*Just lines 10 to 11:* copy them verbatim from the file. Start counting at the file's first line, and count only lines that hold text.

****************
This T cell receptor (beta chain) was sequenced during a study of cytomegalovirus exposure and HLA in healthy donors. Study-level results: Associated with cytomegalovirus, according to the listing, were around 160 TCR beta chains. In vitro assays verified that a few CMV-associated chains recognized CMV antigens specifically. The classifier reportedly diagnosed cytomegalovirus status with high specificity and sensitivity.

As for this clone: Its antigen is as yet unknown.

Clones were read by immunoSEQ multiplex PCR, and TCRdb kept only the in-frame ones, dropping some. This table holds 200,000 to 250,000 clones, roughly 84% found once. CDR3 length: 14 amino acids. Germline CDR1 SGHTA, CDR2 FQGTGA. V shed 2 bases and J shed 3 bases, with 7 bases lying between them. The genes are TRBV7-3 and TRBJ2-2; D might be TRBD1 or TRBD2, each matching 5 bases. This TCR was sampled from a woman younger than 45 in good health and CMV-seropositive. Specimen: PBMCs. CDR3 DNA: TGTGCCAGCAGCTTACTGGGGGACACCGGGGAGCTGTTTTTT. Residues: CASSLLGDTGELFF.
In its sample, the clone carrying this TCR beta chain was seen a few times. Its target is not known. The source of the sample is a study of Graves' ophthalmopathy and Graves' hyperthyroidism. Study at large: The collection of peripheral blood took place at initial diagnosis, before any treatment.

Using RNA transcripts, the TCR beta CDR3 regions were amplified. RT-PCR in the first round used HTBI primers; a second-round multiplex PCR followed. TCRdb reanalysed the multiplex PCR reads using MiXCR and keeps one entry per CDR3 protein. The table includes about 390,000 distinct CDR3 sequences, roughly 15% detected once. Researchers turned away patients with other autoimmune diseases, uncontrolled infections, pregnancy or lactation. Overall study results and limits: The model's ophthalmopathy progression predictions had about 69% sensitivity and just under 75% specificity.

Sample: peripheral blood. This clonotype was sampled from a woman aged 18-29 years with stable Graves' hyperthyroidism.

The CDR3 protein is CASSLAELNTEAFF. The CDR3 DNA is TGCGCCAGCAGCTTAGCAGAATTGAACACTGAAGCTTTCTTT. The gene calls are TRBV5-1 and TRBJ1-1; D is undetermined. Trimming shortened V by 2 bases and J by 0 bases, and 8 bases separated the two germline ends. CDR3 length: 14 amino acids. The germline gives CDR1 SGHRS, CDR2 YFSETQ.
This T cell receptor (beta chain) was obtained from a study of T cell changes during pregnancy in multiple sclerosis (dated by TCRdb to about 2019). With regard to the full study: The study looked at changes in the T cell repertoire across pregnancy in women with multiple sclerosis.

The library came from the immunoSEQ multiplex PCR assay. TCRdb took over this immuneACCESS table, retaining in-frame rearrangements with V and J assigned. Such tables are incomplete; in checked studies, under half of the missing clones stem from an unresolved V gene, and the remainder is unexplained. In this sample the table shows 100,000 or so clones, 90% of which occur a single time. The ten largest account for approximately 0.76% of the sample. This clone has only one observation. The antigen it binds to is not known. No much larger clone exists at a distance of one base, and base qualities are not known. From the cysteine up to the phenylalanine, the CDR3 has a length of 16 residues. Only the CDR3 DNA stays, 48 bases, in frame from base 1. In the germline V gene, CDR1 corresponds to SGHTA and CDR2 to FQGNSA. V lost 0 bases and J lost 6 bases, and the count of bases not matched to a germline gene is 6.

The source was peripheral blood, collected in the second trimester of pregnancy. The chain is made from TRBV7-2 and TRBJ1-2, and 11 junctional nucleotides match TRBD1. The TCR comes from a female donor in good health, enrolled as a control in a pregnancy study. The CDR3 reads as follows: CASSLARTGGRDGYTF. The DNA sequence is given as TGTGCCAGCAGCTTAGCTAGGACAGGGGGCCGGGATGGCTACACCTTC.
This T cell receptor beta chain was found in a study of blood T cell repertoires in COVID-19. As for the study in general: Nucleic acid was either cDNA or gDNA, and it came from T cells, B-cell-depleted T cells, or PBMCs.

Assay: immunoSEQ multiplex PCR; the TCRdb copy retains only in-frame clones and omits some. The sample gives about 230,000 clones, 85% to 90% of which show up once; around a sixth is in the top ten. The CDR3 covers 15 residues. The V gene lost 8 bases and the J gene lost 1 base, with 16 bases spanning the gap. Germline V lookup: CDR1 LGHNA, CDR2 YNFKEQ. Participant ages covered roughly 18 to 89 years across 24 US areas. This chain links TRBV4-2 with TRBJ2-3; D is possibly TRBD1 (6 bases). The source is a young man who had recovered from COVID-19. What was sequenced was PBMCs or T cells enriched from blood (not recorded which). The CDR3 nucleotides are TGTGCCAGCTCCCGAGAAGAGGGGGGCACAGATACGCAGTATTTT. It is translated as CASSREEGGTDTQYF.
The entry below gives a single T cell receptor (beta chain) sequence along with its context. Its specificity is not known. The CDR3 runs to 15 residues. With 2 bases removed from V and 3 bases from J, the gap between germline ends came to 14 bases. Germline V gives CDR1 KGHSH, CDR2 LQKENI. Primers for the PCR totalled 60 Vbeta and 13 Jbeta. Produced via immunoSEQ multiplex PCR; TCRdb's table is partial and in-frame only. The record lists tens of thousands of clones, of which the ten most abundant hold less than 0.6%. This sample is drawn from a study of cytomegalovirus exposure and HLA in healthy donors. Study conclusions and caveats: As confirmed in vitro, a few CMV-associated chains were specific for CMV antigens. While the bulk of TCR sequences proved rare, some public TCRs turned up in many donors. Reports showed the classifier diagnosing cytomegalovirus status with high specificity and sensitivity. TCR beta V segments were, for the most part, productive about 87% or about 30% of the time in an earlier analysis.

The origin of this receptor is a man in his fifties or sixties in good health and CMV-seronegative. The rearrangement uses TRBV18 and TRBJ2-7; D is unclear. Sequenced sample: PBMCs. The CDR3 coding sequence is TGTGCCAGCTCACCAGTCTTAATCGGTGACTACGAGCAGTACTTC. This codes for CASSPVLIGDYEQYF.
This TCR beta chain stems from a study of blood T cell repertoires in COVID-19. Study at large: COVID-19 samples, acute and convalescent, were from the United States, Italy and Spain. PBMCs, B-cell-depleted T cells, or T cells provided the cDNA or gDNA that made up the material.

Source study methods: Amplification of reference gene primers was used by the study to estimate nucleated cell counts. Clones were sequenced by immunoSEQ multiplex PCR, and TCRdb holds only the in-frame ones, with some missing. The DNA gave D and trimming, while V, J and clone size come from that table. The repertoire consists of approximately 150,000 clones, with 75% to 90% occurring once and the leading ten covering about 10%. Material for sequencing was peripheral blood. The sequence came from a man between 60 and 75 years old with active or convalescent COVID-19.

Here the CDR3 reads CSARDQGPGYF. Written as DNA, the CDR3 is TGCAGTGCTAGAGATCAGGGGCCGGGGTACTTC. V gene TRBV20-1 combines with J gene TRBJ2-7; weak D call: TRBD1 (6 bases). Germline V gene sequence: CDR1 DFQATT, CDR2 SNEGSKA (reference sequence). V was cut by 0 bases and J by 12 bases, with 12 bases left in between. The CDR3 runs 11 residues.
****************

The source was peripheral blood, collected in the second trimester of pregnancy. The chain is made from TRBV7-2 and TRBJ1-2, and 11 junctional nucleotides match TRBD1. The TCR comes from a female donor in good health, enrolled as a control in a pregnancy study. The CDR3 reads as follows: CASSLARTGGRDGYTF. The DNA sequence is given as TGTGCCAGCAGCTTAGCTAGGACAGGGGGCCGGGATGGCTACACCTTC.
This T cell receptor beta chain was found in a study of blood T cell repertoires in COVID-19. As for the study in general: Nucleic acid was either cDNA or gDNA, and it came from T cells, B-cell-depleted T cells, or PBMCs.